We verify if the diffraction rule is still suitable for STOVs with broader spectral bandwidths, which correspond to shorter pulse durations. Then, STOV pulses with a full width at half maximum spectral bandwidth of approximately 20 nm are diffracted using the same experimental setup. The diffraction patterns of the STOVs with $l = {{\pm 1}}$, ${{\pm 4}}$ are shown in Fig. 5. The key features of the STOV diffraction patterns are clearly demonstrated. Moreover, the two head lobes contain wide spectra and spread to a larger area in the $x$-direction. They also exhibit a slight curve, similar to the simulated results shown in row 3 of Fig. 4. The trends observed in the generated lobes and gaps are consistent with the experimental results obtained with a narrow spectral bandwidth. Furthermore, STOVs with different topological charges can be identified clearly, which shows that the proposed D-method is suitable for the fast detection of STOVs with different spectral bandwidths.

In summary, the diffraction properties of light with transverse OAM were demonstrated theoretically and experimentally. The diffraction rules of STOVs were presented. The unique features of the diffraction patterns of STOV pulses originate from the TOASID effect. The diffraction properties of STOV beams assist with understanding the physical properties of STOVs. This may enable special applications, such as the fast detection of the topological charges of STOVs, which is required for future applications of STOVs, such as STOV-based optical communications.

## Funding

Shanghai Municipal Natural Science Foundation of China (20ZR1464500); Chinese Academy of Sciences (Strategic Priority Research Program (XDB160106)); National Natural Science Foundation of China (61521093, 61527821, 61905257, U1930115).

## Disclosures

The authors declare no conflicts of interest.

## Data availability

Data underlying the results presented in this paper are not publicly available at this time but may be obtained from the authors upon reasonable request.

## Supplemental document

See Supplement 1 for supporting content.

## REFERENCES

**1. **L. Allen, M. W. Beijersbergen, R. J. C. Spreeuw, and J. P. Woerdman, Phys. Rev. A **45**, 8185 (1992). [CrossRef]

**2. **H. He, M. E. J. Friese, N. R. Heckenberg, and H. Rubinsztein-Dunlop, Phys. Rev. Lett. **75**, 826 (1995). [CrossRef]

**3. **L. Paterson, M. P. MacDonald, J. Arlt, W. Sibbett, P. E. Bryant, and K. Dholakia, Science **292**, 912 (2001). [CrossRef]

**4. **L. Yan, P. Gregg, E. Karimi, A. Rubano, L. Marrucci, R. Boyd, and S. Ramachandran, Optica **2**, 900 (2015). [CrossRef]

**5. **J. Chen, C. Wan, and Q. Zhan, Adv. Photon. **3**, 064001 (2021). [CrossRef]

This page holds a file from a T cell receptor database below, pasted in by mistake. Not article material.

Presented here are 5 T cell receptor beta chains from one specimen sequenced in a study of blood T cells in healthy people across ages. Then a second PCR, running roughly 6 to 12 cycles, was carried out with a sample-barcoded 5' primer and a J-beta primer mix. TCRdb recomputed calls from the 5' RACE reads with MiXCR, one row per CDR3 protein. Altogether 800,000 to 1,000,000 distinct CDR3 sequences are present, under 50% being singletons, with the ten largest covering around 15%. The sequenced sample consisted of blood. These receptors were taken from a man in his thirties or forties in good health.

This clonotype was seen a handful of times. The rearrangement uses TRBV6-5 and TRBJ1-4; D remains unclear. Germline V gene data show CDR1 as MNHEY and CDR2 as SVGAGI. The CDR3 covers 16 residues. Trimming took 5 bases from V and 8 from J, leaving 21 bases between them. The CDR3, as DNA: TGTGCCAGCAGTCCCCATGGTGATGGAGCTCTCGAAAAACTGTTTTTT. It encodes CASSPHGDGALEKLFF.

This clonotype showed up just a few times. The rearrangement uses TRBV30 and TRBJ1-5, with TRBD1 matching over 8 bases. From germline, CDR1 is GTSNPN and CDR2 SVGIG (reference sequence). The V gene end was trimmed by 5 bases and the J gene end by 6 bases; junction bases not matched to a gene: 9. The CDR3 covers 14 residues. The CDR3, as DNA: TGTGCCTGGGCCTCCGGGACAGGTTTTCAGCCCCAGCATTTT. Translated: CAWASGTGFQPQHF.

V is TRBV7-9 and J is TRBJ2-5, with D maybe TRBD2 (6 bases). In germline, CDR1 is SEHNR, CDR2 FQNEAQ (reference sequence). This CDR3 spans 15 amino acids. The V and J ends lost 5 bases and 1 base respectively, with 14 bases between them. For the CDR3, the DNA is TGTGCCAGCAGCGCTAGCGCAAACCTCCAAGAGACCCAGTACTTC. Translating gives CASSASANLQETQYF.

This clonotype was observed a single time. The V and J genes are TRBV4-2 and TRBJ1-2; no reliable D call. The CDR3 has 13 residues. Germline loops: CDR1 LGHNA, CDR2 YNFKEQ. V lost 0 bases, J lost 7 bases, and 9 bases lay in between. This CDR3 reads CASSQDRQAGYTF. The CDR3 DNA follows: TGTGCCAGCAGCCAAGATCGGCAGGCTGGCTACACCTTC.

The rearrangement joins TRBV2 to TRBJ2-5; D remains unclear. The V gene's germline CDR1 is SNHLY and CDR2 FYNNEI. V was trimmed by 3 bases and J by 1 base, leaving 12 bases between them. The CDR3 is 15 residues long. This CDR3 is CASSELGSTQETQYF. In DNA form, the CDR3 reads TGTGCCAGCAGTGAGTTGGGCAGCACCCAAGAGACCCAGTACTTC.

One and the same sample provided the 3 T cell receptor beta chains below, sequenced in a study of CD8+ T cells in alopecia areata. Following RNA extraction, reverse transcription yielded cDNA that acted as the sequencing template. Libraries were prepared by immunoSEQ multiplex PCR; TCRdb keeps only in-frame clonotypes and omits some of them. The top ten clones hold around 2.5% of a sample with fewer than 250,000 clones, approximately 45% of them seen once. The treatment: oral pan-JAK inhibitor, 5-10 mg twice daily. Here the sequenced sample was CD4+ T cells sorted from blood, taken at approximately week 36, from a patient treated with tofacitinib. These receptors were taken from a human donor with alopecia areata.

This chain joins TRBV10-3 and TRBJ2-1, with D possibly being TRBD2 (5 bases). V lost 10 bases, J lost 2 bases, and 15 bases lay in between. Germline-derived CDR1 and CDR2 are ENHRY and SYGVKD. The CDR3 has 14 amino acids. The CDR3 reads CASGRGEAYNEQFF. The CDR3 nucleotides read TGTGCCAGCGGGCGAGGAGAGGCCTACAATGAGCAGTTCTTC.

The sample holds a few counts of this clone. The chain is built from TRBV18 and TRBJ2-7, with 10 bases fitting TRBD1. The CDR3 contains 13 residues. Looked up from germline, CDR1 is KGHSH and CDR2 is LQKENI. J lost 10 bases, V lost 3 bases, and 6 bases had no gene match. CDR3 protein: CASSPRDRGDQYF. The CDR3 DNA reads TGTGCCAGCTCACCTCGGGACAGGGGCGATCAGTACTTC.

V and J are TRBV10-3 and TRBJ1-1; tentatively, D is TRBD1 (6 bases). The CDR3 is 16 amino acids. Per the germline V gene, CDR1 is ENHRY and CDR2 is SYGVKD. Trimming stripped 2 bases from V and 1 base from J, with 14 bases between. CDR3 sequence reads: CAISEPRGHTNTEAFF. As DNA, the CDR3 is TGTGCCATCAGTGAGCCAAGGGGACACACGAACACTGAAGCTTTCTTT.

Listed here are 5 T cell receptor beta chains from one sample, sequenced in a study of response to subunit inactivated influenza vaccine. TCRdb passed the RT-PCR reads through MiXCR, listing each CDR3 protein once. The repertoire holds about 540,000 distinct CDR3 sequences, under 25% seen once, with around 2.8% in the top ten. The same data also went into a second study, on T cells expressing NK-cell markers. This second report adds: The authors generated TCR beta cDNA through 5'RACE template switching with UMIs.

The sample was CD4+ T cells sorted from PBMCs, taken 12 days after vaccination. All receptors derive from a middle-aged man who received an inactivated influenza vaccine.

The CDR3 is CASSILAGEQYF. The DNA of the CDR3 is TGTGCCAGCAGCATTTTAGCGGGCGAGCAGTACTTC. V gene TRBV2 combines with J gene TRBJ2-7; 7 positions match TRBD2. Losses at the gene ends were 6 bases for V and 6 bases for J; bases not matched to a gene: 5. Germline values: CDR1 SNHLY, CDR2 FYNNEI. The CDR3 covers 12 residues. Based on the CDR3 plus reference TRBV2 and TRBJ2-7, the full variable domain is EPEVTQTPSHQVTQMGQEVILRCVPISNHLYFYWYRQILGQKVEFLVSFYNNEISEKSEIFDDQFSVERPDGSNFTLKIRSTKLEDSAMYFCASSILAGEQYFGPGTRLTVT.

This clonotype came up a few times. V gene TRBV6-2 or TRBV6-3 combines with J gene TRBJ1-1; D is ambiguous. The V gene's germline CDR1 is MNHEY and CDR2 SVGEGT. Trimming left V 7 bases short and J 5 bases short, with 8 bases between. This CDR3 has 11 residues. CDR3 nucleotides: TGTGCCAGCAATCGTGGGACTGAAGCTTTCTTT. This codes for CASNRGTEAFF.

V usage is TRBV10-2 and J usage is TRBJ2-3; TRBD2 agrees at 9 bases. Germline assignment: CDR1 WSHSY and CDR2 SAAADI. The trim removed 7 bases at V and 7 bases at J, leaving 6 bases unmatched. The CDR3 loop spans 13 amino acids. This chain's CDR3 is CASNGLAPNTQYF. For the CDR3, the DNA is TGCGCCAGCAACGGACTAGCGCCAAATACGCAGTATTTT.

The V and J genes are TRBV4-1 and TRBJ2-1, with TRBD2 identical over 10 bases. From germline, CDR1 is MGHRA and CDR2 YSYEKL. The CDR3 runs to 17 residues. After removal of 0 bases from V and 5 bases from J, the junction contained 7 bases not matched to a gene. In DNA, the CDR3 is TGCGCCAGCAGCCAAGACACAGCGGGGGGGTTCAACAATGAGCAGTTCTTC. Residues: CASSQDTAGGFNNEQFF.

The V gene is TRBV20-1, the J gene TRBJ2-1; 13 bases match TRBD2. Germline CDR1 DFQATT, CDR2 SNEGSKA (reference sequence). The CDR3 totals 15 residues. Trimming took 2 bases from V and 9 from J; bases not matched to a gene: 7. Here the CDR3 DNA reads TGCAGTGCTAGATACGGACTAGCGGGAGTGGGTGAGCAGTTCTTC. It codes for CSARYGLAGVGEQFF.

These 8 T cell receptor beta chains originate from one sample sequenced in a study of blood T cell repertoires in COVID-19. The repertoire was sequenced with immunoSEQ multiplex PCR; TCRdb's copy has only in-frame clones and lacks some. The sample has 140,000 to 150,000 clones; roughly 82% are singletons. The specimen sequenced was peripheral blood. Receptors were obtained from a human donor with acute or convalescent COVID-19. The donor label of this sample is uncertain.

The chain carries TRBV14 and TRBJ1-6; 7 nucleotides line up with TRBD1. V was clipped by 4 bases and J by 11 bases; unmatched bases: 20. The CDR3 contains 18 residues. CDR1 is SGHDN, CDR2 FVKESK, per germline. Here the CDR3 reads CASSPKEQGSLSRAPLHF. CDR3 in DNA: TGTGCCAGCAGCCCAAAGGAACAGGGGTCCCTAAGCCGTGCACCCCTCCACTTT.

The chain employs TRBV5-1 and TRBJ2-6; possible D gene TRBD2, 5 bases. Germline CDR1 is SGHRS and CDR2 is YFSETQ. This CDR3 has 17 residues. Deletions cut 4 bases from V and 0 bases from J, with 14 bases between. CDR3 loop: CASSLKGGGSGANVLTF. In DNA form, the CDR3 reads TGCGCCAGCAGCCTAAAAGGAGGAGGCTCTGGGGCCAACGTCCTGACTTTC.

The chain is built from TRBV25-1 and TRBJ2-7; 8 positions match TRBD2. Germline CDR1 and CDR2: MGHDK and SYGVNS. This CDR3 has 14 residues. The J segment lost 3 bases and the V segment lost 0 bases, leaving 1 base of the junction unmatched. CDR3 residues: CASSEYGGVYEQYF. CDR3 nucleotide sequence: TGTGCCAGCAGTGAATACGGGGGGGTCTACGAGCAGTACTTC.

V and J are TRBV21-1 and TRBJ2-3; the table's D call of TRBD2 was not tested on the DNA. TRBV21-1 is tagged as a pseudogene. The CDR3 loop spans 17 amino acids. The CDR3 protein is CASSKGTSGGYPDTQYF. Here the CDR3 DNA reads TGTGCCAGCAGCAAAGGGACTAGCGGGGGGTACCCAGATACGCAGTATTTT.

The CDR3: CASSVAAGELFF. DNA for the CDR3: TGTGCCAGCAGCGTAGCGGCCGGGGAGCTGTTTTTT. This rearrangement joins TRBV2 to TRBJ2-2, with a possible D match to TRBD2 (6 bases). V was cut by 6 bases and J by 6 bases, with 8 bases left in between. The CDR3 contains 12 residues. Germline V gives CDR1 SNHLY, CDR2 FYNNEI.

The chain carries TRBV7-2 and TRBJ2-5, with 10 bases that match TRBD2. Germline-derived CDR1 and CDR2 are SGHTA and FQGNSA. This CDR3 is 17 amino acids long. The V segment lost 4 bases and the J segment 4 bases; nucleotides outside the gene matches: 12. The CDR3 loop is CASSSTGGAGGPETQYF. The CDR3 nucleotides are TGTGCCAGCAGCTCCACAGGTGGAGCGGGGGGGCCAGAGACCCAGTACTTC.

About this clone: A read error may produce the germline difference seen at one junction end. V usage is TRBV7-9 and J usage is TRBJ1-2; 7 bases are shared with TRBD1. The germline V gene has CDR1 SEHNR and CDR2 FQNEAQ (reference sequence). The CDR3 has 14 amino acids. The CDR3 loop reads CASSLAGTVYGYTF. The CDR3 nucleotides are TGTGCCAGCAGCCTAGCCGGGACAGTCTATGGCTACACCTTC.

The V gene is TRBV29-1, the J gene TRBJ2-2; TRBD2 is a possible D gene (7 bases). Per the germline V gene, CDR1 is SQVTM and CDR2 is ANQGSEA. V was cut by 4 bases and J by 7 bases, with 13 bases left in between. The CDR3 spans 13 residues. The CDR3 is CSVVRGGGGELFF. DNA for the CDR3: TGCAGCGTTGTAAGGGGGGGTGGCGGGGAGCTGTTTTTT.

**6. **S. Huang, P. Wang, X. Shen, J. Liu, and R. Li, Appl. Phys. Lett. **120**, 061102 (2022). [CrossRef]

**7. **A. P. Sukhorukov and V. V. Yangirova, Proc. SPIE **5949**, 594906 (2005). [CrossRef]

**8. **M. Dallaire, N. McCarthy, and P. Piché, Opt. Express **17**, 18148 (2009). [CrossRef]

**9. **K. Y. Bliokh and F. Nori, Phys. Rev. A **86**, 033824 (2012). [CrossRef]

**10. **N. Jhajj, I. Larkin, E. W. Rosenthal, S. Zahedpour, J. K. Wahlstrand, and H. M. Milchberg, Phys. Rev. X **6**, 031037 (2016). [CrossRef]

**11. **S. W. Hancock, S. Zahedpour, A. Goffin, and H. M. Milchberg, Optica **6**, 1547 (2019). [CrossRef]

**12. **A. Chong, C. Wan, J. Chen, and Q. Zhan, Nat. Photonics **14**, 350 (2020). [CrossRef]

**13. **S. W. Hancock, S. Zahedpour, and H. M. Milchberg, Optica **8**, 594 (2021). [CrossRef]

**14. **G. Gui, N. J. Brooks, H. C. Kapteyn, M. M. Murnane, and C.-T. Liao, Nat. Photonics **15**, 608 (2021). [CrossRef]

**15. **S. Huang, P. Wang, X. Shen, and J. Liu, Opt. Express **29**, 26995 (2021). [CrossRef]

**16. **S. W. Hancock, S. Zahedpour, and H. M. Milchberg, Phys. Rev. Lett. **127**, 193901 (2021). [CrossRef]

**17. **Q. Cao, J. Chen, K. Lu, C. Wan, A. Chong, and Q. Zhan, Photon. Res. **9**, 2261 (2021). [CrossRef]

**18. **J. Chen, C. Wan, A. Chong, and Q. Zhan, Nanophotonics **10**, 4489 (2021). [CrossRef]

**19. **J. Chen, C. Wan, A. Chong, and Q. Zhan, Opt. Express **28**, 18472 (2020). [CrossRef]

**20. **C. Wan, J. Chen, A. Chong, and Q. Zhan, Sci. Bull. **65**, 1334 (2020). [CrossRef]

**21. **K. Y. Bliokh, Phys. Rev. Lett. **126**, 243601 (2021). [CrossRef]

**22. **J. Chen, L. Yu, C. Wan, and Q. Zhan, ACS Photon. **9**, 793 (2022). [CrossRef]

**23. **M. Mazanov, D. Sugic, M. A. Alonso, F. Nori, and K. Y. Bliokh, Nanophotonics **11**, 737 (2022). [CrossRef]

**24. **S. W. Hancock, S. Zahedpour, and H. M. Milchberg, Opt. Lett. **46**, 1013 (2021). [CrossRef]

**25. **A. Aiello, N. Lindlein, C. Marquardt, and G. Leuchs, Phys. Rev. Lett. **103**, 100401 (2009). [CrossRef]

**26. **A. Aiello, P. Banzer, M. Neugebauer, and G. Leuchs, Nat. Photonics **9**, 789 (2015). [CrossRef]

**27. **P. Banzer, M. Neugebauer, A. Aiello, C. Marquardt, N. Lindlein, T. Bauer, and G. Leuchs, J. Eur. Opt. Soc. Rap. Publ. **8**, 13032 (2013). [CrossRef]

**28. **O. E. Martinez, J. Opt. Soc. Am. B **3**, 929 (1986). [CrossRef]